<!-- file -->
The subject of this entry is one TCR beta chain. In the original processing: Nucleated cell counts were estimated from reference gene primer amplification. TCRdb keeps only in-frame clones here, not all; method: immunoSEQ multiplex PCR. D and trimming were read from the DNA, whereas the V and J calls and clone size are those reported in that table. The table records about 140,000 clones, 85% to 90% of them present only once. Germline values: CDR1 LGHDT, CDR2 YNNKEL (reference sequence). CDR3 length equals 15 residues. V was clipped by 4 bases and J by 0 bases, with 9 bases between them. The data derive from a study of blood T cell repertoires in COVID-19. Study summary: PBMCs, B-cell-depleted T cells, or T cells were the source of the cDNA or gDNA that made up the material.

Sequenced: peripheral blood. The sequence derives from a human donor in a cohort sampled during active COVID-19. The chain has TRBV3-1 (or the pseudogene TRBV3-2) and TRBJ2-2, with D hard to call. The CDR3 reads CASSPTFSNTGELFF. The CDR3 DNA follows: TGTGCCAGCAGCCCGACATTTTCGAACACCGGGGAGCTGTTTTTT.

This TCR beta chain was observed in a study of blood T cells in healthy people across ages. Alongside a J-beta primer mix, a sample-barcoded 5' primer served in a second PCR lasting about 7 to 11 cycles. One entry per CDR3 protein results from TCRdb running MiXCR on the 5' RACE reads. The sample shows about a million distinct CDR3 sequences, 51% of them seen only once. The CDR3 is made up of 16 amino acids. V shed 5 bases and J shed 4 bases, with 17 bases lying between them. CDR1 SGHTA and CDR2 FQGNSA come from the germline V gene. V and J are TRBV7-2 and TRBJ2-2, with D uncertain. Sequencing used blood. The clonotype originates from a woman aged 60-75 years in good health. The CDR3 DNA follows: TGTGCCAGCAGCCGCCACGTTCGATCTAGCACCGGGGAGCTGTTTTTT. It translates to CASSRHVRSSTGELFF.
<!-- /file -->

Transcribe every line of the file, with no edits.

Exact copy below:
The subject of this entry is one TCR beta chain. In the original processing: Nucleated cell counts were estimated from reference gene primer amplification. TCRdb keeps only in-frame clones here, not all; method: immunoSEQ multiplex PCR. D and trimming were read from the DNA, whereas the V and J calls and clone size are those reported in that table. The table records about 140,000 clones, 85% to 90% of them present only once. Germline values: CDR1 LGHDT, CDR2 YNNKEL (reference sequence). CDR3 length equals 15 residues. V was clipped by 4 bases and J by 0 bases, with 9 bases between them. The data derive from a study of blood T cell repertoires in COVID-19. Study summary: PBMCs, B-cell-depleted T cells, or T cells were the source of the cDNA or gDNA that made up the material.

Sequenced: peripheral blood. The sequence derives from a human donor in a cohort sampled during active COVID-19. The chain has TRBV3-1 (or the pseudogene TRBV3-2) and TRBJ2-2, with D hard to call. The CDR3 reads CASSPTFSNTGELFF. The CDR3 DNA follows: TGTGCCAGCAGCCCGACATTTTCGAACACCGGGGAGCTGTTTTTT.

This TCR beta chain was observed in a study of blood T cells in healthy people across ages. Alongside a J-beta primer mix, a sample-barcoded 5' primer served in a second PCR lasting about 7 to 11 cycles. One entry per CDR3 protein results from TCRdb running MiXCR on the 5' RACE reads. The sample shows about a million distinct CDR3 sequences, 51% of them seen only once. The CDR3 is made up of 16 amino acids. V shed 5 bases and J shed 4 bases, with 17 bases lying between them. CDR1 SGHTA and CDR2 FQGNSA come from the germline V gene. V and J are TRBV7-2 and TRBJ2-2, with D uncertain. Sequencing used blood. The clonotype originates from a woman aged 60-75 years in good health. The CDR3 DNA follows: TGTGCCAGCAGCCGCCACGTTCGATCTAGCACCGGGGAGCTGTTTTTT. It translates to CASSRHVRSSTGELFF.